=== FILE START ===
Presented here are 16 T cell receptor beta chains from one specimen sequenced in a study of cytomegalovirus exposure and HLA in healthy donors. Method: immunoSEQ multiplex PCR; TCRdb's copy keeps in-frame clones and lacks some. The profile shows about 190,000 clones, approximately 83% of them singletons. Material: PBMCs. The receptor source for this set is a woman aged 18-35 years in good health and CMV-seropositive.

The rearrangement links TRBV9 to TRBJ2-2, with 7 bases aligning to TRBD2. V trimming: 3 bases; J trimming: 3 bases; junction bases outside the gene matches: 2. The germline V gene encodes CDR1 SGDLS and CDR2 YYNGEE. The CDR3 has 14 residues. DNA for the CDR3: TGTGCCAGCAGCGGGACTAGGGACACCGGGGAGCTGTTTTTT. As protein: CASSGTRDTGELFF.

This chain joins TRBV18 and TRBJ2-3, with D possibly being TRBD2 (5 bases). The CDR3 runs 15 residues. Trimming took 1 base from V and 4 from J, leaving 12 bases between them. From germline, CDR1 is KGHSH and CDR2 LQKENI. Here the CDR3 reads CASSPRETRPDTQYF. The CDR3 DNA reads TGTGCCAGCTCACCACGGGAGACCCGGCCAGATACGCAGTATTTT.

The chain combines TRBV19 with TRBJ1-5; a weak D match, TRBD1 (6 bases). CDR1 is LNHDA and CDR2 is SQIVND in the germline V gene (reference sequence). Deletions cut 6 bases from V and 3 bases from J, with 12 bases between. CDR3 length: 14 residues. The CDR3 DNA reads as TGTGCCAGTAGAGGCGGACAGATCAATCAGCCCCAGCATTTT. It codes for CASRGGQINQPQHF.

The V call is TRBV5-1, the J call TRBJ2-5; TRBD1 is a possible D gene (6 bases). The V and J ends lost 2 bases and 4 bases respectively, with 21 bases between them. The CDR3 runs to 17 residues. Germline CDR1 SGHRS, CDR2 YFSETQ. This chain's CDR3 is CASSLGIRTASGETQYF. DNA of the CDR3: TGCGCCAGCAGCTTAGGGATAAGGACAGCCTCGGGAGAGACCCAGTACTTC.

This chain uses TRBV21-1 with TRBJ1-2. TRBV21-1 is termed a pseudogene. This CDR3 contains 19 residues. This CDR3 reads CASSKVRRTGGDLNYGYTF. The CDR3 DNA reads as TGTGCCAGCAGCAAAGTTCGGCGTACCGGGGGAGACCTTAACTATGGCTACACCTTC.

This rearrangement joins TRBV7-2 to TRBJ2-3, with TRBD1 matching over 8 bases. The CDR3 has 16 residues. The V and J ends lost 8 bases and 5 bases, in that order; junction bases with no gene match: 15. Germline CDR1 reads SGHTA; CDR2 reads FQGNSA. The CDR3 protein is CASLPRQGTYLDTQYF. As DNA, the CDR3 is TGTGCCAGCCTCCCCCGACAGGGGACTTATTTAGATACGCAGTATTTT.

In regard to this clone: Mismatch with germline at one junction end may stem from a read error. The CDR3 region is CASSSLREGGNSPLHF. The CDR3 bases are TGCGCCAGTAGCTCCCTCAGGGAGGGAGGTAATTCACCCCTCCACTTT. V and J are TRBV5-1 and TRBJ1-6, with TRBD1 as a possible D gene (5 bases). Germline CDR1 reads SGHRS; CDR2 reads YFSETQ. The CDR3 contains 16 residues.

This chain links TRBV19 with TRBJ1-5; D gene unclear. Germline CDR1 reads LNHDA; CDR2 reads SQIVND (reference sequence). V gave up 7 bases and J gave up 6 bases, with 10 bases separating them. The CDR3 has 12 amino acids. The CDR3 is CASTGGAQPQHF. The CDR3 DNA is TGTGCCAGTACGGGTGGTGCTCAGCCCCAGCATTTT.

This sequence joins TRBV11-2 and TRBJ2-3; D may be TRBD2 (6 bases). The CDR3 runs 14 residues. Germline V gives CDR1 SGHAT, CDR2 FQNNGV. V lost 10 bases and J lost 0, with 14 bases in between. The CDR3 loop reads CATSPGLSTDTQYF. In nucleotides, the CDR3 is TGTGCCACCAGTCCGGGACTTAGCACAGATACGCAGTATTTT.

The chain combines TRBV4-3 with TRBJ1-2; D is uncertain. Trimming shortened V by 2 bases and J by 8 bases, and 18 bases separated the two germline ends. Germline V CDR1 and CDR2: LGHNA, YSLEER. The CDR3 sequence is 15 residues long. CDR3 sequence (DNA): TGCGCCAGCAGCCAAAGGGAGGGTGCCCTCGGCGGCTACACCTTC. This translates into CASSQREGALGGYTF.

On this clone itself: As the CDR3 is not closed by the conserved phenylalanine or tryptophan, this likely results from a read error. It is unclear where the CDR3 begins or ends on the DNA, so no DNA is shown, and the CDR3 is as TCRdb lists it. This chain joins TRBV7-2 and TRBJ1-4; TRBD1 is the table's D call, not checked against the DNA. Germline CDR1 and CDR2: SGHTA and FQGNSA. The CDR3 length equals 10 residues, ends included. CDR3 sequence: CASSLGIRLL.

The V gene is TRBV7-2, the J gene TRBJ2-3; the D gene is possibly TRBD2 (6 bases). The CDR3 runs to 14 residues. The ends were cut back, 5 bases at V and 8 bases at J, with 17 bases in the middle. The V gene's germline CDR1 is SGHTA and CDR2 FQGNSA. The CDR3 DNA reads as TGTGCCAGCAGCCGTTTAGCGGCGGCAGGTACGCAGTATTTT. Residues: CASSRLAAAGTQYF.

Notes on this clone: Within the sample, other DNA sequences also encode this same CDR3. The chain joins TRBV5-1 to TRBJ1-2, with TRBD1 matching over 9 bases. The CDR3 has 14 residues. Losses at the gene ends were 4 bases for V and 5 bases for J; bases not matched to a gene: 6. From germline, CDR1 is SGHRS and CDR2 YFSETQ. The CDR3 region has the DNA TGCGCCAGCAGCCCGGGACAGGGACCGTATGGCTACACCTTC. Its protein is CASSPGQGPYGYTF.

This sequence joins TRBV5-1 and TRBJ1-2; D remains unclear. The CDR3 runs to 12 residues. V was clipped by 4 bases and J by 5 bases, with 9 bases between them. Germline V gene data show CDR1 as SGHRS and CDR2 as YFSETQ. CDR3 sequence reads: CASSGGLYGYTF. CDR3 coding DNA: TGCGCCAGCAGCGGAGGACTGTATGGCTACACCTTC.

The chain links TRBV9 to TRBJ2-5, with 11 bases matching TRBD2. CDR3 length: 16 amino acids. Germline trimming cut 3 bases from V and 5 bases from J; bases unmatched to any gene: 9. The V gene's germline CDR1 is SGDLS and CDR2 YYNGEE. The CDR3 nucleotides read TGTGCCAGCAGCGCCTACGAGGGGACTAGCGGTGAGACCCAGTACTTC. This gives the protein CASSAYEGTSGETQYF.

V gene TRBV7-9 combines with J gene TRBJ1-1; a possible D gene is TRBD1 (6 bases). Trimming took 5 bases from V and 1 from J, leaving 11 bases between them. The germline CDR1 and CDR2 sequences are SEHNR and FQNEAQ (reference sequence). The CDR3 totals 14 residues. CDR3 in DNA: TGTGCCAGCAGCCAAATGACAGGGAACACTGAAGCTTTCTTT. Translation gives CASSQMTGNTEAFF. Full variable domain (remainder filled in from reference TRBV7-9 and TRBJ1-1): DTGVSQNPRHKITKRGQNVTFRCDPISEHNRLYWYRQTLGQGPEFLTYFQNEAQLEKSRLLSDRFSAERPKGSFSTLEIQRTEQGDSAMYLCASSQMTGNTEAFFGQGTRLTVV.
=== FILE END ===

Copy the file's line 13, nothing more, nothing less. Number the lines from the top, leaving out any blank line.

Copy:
The V gene is TRBV7-2, the J gene TRBJ2-3; the D gene is possibly TRBD2 (6 bases). The CDR3 runs to 14 residues. The ends were cut back, 5 bases at V and 8 bases at J, with 17 bases in the middle. The V gene's germline CDR1 is SGHTA and CDR2 FQGNSA. The CDR3 DNA reads as TGTGCCAGCAGCCGTTTAGCGGCGGCAGGTACGCAGTATTTT. Residues: CASSRLAAAGTQYF.